• Single-Use Equipment: Disposable instruments and single-use devices are commonly used during surgeries to further minimize the risk of cross-contamination.
• Strict Blood Safety Protocols: Blood transfusions and other blood-related procedures follow rigorous safety protocols to prevent HIV transmission.
• Healthcare Worker Training: Healthcare professionals are trained in infection control practices, including preventing the spread of bloodborne diseases.
• Patient Screening: Patients are often screened for HIV and other bloodborne infections before surgery, allowing healthcare providers to take appropriate precautions.
• Post-Exposure Prophylaxis (PEP): In rare cases of accidental exposure to blood or body fluids, healthcare workers may be offered post-exposure prophylaxis (PEP) to prevent the potential transmission of HIV.
It’s important to note that while the risk of HIV transmission during surgery is exceedingly low, healthcare providers take every possible measure to ensure patient and staff safety. If you have concerns about the safety of surgical procedures or the transmission of HIV, it’s recommended to discuss these concerns with your healthcare provider.

What surgical equipments should be used to prevent hiv during surgery?
To prevent the transmission of HIV and other bloodborne pathogens during surgery, healthcare providers follow strict infection control protocols and use a range of specialized equipment and attire. Here’s an overview of the surgical equipment and attire commonly used to prevent HIV transmission:
• Personal Protective Equipment (PPE):
• Gloves: Healthcare providers wear disposable gloves to protect their hands from contact with blood and body fluids.
• Masks and Eye Protection: Masks and eye protection (goggles or face shields) are used to prevent splashes of blood or other fluids from reaching the face.
• Gowns: Disposable gowns or protective clothing are worn to cover the body and prevent contamination of clothing.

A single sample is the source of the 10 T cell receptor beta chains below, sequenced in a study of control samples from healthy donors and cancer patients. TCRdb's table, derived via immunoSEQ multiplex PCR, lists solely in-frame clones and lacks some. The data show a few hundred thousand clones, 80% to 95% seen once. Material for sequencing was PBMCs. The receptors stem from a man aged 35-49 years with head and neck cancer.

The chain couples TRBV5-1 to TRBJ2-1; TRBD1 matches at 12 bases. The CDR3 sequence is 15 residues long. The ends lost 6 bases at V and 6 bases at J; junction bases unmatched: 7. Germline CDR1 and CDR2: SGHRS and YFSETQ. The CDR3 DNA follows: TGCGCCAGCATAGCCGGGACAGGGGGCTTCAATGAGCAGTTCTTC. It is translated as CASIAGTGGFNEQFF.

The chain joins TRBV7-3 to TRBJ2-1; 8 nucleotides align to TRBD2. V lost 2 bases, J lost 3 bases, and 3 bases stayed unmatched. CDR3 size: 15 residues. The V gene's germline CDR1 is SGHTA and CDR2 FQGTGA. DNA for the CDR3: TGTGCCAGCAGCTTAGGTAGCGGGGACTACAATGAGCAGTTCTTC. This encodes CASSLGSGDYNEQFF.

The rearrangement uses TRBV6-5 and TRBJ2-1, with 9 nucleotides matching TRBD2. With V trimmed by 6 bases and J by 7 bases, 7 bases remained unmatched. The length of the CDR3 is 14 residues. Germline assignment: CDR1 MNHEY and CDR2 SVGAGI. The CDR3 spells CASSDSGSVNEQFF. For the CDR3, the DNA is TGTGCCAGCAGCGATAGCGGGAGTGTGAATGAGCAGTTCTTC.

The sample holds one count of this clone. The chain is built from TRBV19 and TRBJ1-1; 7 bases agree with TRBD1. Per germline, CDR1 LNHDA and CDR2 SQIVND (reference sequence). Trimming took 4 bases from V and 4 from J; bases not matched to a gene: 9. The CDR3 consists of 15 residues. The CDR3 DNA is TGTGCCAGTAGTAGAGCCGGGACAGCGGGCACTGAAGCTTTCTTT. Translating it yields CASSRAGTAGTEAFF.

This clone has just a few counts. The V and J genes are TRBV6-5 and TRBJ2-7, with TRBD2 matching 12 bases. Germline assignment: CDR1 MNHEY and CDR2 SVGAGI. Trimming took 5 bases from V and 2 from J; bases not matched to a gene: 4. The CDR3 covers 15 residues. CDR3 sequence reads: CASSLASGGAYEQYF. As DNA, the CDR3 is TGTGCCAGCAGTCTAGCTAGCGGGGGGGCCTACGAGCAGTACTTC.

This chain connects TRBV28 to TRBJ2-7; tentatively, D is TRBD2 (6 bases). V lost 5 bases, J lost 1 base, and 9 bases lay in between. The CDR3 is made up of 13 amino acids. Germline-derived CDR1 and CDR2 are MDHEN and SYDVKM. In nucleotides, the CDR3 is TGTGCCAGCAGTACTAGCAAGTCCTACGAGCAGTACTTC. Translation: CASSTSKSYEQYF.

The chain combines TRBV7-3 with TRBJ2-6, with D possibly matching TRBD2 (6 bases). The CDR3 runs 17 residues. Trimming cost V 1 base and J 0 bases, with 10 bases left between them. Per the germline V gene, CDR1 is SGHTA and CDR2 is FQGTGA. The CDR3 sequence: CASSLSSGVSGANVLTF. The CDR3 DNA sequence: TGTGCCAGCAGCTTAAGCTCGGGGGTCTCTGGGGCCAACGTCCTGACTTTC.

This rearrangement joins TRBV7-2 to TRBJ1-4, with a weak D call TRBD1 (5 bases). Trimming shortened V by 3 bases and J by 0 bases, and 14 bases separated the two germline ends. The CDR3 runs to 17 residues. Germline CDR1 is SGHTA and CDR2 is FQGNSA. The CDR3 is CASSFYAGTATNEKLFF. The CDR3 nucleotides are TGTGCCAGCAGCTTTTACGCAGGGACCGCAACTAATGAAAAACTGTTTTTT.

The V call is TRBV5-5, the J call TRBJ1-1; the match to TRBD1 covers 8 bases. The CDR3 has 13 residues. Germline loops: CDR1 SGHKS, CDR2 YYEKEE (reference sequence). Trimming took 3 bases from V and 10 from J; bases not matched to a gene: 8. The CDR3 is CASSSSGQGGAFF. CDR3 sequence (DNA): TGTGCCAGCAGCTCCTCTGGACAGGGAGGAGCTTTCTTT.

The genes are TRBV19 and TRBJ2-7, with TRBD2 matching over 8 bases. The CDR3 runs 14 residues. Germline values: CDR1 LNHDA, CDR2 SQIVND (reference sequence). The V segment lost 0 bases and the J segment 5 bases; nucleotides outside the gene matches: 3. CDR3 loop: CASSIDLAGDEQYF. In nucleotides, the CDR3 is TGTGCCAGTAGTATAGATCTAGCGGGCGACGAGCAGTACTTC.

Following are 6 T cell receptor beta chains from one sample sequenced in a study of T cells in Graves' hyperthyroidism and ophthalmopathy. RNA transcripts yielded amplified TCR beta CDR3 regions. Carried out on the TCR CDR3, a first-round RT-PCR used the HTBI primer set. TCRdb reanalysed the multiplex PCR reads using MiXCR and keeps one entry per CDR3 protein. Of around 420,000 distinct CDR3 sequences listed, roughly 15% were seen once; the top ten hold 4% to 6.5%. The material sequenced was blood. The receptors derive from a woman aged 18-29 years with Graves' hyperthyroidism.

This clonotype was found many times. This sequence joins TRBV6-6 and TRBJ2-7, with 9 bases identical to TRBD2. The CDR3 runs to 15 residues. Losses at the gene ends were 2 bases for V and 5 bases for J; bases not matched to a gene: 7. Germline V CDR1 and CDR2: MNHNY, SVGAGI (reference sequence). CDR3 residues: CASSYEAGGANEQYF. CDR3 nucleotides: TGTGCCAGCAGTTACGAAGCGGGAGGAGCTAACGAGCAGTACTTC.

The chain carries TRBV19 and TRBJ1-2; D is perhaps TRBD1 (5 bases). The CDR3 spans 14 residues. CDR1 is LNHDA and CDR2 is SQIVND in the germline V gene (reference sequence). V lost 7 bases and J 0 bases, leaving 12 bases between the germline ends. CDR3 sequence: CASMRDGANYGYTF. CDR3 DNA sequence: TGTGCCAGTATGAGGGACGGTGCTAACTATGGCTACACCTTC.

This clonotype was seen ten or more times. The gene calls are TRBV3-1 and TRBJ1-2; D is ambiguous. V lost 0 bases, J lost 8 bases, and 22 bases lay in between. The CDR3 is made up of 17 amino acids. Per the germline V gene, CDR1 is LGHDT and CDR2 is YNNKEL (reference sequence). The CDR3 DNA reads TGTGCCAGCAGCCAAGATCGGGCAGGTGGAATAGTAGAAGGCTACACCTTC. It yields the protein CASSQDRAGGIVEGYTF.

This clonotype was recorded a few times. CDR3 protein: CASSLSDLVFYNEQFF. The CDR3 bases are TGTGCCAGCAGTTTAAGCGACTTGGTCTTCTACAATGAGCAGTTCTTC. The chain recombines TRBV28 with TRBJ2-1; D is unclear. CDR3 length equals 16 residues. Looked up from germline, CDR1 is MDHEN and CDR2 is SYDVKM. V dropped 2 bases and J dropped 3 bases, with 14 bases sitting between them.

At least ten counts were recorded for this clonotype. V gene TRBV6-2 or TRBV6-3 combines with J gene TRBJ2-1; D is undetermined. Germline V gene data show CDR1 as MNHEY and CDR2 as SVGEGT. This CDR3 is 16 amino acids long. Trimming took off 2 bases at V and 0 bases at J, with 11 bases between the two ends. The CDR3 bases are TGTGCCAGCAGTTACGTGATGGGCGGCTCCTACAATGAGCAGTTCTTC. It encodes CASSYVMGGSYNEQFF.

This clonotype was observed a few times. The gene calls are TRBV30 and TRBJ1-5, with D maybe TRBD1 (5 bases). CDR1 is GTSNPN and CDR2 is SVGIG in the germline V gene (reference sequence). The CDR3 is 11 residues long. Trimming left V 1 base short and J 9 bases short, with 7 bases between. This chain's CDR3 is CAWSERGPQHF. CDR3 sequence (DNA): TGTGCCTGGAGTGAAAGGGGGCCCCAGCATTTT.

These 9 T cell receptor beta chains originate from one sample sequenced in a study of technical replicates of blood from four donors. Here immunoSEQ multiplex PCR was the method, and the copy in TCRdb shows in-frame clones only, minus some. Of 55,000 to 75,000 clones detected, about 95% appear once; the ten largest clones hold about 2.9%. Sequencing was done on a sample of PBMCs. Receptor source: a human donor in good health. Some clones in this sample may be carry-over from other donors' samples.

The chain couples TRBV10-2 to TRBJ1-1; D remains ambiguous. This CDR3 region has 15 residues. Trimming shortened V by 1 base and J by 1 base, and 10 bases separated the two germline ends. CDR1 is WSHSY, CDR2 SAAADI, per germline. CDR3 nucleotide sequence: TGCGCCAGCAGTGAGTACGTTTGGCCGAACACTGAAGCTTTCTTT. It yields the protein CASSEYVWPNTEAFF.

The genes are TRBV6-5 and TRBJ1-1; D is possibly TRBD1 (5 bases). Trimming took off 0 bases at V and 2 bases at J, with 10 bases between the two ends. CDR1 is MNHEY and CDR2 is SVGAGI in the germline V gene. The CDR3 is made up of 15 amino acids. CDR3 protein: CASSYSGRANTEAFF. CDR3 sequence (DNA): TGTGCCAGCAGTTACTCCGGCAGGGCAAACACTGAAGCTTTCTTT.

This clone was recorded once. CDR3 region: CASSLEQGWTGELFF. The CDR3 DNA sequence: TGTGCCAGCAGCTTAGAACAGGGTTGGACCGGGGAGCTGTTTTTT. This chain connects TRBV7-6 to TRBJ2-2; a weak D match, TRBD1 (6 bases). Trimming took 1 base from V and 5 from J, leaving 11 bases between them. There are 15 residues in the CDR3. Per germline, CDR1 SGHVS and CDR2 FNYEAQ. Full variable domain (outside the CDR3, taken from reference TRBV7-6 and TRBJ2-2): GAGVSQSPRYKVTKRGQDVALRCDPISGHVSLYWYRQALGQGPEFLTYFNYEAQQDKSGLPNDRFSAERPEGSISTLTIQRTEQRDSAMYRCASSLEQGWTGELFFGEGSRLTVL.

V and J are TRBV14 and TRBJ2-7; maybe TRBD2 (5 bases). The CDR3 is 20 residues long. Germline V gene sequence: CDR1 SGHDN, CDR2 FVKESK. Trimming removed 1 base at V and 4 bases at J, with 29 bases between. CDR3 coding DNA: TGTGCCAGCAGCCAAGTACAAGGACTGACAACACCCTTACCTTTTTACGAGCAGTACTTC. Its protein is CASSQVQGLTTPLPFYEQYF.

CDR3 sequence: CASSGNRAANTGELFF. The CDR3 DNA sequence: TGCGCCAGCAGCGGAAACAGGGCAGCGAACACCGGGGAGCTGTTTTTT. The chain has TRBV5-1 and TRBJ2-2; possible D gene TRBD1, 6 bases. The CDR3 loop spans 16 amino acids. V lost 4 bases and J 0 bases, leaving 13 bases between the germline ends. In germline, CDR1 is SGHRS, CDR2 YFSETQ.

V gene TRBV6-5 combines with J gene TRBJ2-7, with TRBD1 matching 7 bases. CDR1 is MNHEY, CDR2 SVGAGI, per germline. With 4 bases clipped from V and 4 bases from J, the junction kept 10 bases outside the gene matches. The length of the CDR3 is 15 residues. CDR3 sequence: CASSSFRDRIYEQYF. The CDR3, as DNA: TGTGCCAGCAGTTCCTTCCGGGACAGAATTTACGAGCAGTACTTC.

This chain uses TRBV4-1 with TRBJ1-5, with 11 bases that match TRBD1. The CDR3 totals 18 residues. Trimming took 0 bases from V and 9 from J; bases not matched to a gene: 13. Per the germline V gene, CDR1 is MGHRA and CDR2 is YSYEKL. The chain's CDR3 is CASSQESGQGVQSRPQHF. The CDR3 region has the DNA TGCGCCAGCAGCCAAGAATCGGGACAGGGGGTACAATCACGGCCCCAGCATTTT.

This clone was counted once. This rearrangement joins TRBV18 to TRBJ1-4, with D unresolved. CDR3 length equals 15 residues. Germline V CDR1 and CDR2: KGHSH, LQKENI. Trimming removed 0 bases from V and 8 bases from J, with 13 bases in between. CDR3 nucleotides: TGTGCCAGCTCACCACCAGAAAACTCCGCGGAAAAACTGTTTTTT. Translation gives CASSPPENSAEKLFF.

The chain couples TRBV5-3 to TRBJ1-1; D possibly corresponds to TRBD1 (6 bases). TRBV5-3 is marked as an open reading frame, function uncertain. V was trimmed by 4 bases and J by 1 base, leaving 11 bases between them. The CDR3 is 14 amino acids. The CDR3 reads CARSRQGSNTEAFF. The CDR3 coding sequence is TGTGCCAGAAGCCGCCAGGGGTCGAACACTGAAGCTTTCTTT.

• Surgical Attire:
• Surgical Caps: Caps cover the hair and scalp to prevent contamination of the surgical area.
• Shoe Covers: Shoe covers help prevent the spread of contaminants from the operating room floor.
• Respiratory Protection:
• N95 Respirators: In some situations, where there is a risk of exposure to airborne particles, healthcare workers may use N95 respirators for respiratory protection.
• Surgical Instruments and Equipment:
• Single-Use Instruments: Whenever possible, disposable single-use instruments are used to prevent cross-contamination.
• Sterilization: Reusable instruments are thoroughly sterilized using autoclaves or other approved methods before use.
• Needlestick Prevention:
• Safety Needles: Safety-engineered needles and devices with mechanisms to prevent needlestick injuries are used to minimize the risk of accidental exposure.
• Blood Safety:
• Blood Transfusion Protocol: Strict protocols are followed for blood transfusions, including proper blood typing and screening to prevent transmission of bloodborne infections like HIV.
• Hand Hygiene:
• Handwashing: Proper handwashing with soap and water or using hand sanitizers before and after patient contact and after glove removal is a fundamental practice.
• Waste Disposal:
• Biohazard Containers: Used gloves, gowns, and other disposable items are placed in biohazard containers to prevent the spread of infectious materials.
• Operating Room Environment:
• Cleanliness: Operating rooms are kept clean and sanitized to provide a sterile environment for surgery.
• Patient Screening:
• Preoperative Assessment: Patients are screened for infectious diseases, including HIV, to inform appropriate precautions.
• Post-Exposure Prophylaxis (PEP):
• Emergency Medication: In case of accidental exposure to blood or body fluids, healthcare workers may be offered post-exposure prophylaxis (PEP) to prevent potential transmission of HIV.